Phase Function Renormalization Tolerance#
Phase Funtion Renormalization Tolerance = <float>
Description / Usage#
This parameter provides a means for controlling how often renormalization (redistancing) operations are performed on the phase function fields as they evolve by fixing the size of the deviation allowed between the average absolute magnitude of the phase function gradient near each respecitve interface and unity, the theoretical value observed for a pure distance function.
Value of the tolerance, the allowable deviation.
The range of this parameter is any positive real number, however, it is rare to use values smaller than 0.1 or larger than 5.0. The value of the tolerance defaults to 0.5 if this card is not specified. Note that a global parameter value is applied to all phase function fields in the problem. Currently, there is no provision for each phase function field to have a unique value for this parameter.
This parameter is exactly analogous to the similarly named parameter used in standard level set interface tracking.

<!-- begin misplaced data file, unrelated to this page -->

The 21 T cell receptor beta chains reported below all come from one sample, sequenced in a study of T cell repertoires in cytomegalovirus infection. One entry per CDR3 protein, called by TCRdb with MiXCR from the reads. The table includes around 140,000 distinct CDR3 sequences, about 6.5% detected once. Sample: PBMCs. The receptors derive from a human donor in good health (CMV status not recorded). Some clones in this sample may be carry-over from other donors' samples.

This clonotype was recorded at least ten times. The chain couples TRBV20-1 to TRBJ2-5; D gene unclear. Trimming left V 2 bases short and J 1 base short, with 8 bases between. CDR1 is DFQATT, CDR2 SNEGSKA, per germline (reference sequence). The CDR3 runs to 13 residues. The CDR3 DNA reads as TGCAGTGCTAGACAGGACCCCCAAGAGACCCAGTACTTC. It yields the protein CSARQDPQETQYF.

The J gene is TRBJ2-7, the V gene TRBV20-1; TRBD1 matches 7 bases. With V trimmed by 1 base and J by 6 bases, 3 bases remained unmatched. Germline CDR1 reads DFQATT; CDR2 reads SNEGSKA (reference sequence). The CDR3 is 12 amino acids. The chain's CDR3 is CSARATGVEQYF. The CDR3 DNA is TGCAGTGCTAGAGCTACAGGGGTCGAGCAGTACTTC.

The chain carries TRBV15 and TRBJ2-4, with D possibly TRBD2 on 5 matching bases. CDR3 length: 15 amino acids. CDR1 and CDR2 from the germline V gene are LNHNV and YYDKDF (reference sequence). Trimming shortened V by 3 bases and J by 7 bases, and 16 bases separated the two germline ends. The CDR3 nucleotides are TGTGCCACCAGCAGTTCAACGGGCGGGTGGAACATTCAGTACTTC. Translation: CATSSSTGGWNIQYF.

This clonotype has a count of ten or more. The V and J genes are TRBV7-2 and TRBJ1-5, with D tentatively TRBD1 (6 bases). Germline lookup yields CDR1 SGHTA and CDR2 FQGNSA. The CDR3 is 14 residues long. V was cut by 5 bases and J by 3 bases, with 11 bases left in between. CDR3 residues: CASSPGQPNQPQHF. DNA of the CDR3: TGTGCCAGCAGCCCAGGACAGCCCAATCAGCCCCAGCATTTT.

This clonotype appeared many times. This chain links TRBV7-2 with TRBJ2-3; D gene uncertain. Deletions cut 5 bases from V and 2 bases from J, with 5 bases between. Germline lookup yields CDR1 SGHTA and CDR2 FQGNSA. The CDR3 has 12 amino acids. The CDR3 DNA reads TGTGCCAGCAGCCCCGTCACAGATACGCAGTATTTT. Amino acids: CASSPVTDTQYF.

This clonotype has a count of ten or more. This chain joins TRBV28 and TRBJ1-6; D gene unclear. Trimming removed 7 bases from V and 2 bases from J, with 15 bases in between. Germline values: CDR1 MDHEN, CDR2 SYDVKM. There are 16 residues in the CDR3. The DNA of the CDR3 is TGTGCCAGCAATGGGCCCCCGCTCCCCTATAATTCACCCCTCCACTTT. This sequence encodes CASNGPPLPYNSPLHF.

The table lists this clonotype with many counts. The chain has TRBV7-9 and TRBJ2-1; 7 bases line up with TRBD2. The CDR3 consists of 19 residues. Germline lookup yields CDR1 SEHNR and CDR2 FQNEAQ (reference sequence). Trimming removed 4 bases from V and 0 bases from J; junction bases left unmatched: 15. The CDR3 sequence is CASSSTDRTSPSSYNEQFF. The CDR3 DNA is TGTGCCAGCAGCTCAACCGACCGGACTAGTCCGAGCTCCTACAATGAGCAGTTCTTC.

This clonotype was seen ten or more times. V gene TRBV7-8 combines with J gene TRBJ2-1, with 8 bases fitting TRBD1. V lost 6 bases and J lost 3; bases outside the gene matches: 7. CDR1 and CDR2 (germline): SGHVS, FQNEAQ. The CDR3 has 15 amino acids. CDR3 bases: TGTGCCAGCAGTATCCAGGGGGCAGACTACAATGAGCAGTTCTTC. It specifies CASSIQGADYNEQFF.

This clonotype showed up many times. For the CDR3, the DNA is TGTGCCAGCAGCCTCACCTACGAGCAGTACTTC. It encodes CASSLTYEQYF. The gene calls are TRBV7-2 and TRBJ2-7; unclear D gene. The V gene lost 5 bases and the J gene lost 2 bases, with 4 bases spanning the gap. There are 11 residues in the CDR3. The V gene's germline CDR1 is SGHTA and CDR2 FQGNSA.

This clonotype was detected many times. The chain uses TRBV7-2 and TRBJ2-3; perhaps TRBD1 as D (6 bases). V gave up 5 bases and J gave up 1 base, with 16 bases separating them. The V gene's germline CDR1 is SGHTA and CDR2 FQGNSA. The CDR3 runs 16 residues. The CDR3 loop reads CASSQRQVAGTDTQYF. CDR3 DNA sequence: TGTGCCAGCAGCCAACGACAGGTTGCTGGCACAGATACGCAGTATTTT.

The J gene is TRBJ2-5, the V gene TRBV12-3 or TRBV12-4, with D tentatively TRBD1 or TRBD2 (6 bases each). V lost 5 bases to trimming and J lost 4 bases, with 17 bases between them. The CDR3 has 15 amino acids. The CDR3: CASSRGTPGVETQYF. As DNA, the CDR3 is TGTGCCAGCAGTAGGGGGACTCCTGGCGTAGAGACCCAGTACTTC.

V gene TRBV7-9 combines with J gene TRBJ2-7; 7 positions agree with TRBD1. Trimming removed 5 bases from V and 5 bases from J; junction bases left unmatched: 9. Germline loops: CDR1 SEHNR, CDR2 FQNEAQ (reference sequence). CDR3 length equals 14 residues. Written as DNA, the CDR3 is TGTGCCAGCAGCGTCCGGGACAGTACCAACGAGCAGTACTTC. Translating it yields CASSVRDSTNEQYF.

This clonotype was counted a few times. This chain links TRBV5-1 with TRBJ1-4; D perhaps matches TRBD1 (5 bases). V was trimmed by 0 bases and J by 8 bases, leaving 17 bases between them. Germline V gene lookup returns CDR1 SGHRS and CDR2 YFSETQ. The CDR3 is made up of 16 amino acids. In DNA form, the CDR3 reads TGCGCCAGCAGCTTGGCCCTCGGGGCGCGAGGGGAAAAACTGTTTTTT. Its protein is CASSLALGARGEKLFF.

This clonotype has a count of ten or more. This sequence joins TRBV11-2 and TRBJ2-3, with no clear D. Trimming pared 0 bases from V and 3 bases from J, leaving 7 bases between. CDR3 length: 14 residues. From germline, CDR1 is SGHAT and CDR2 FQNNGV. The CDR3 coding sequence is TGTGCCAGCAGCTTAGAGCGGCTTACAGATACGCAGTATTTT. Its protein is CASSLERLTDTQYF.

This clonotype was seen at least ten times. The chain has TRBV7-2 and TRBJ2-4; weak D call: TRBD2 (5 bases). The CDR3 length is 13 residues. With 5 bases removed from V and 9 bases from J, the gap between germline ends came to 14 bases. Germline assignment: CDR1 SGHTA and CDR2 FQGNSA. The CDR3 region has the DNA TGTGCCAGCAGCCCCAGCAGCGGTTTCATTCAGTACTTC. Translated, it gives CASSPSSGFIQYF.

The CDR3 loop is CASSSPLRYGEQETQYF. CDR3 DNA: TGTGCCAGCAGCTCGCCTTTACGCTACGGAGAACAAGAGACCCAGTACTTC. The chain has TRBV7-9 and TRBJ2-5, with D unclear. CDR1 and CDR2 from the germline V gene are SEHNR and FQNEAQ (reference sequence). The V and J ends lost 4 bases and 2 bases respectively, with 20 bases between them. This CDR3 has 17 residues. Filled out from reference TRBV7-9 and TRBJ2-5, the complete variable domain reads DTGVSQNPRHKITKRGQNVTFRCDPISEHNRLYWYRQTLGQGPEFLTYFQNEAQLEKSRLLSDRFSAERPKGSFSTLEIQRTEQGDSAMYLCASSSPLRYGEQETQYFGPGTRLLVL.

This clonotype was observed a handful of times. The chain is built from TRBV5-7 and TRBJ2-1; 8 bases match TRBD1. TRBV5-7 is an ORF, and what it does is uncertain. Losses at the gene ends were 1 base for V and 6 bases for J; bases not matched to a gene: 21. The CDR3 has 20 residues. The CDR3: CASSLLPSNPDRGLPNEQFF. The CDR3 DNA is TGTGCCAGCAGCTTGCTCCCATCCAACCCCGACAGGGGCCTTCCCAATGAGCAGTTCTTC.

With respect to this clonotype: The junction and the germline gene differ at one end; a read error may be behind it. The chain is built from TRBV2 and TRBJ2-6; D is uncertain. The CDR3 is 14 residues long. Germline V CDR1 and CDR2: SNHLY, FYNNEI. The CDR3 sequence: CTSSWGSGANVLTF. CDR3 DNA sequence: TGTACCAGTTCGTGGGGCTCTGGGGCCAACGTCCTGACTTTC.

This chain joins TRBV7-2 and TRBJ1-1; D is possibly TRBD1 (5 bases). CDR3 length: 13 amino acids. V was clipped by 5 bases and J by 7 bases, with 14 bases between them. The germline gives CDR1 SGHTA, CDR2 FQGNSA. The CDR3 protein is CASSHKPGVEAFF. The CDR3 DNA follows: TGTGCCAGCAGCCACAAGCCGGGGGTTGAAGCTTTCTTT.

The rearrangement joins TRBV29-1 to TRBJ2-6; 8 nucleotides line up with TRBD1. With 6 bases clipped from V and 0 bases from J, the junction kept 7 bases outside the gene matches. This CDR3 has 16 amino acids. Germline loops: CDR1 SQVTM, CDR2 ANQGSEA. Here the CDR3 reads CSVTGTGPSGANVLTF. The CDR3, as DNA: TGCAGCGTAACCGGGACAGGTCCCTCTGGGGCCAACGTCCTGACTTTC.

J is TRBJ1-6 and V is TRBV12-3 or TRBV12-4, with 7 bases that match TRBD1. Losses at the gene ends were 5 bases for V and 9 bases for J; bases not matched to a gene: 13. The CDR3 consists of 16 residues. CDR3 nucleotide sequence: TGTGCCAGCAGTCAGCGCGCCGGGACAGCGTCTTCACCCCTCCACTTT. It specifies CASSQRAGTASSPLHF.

This is a sample renormalization card:
Phase Function Renormalization Tolerance = 0.25
The reader is referred to the Technical Discussion associated with Level Set Renormalization Tolerance card as it is virtually identical to the operation of it in the current context. The only thing to note is that each phase function is evaluted separately against this tolerance and each function is renormalized independently if the tolerance is exceeded. That is, exceeding the tolerance by one phase function field only triggers renormalization for that field. The other phase function fields are left unaltered.
What is a proper value for this parameter? Values on the order of unity should work well. Renormalization based on gradient can be disabled completely by choosing a very large value for this parameter. Conversely, a very small value will always result in a renormalization step.
Is it possible to renormalize too often? Yes. Renormalization is an extraphysical procedure designed solely to improve the numerical performance of the interface tracker. As such, it can add or subtract volume to or from the phases represented by the interface contour. Renormalizing too often, therefore, can result in errors being introduced. The renormalization procedure, Huygens_Constrained, attempts to mitigate this effect.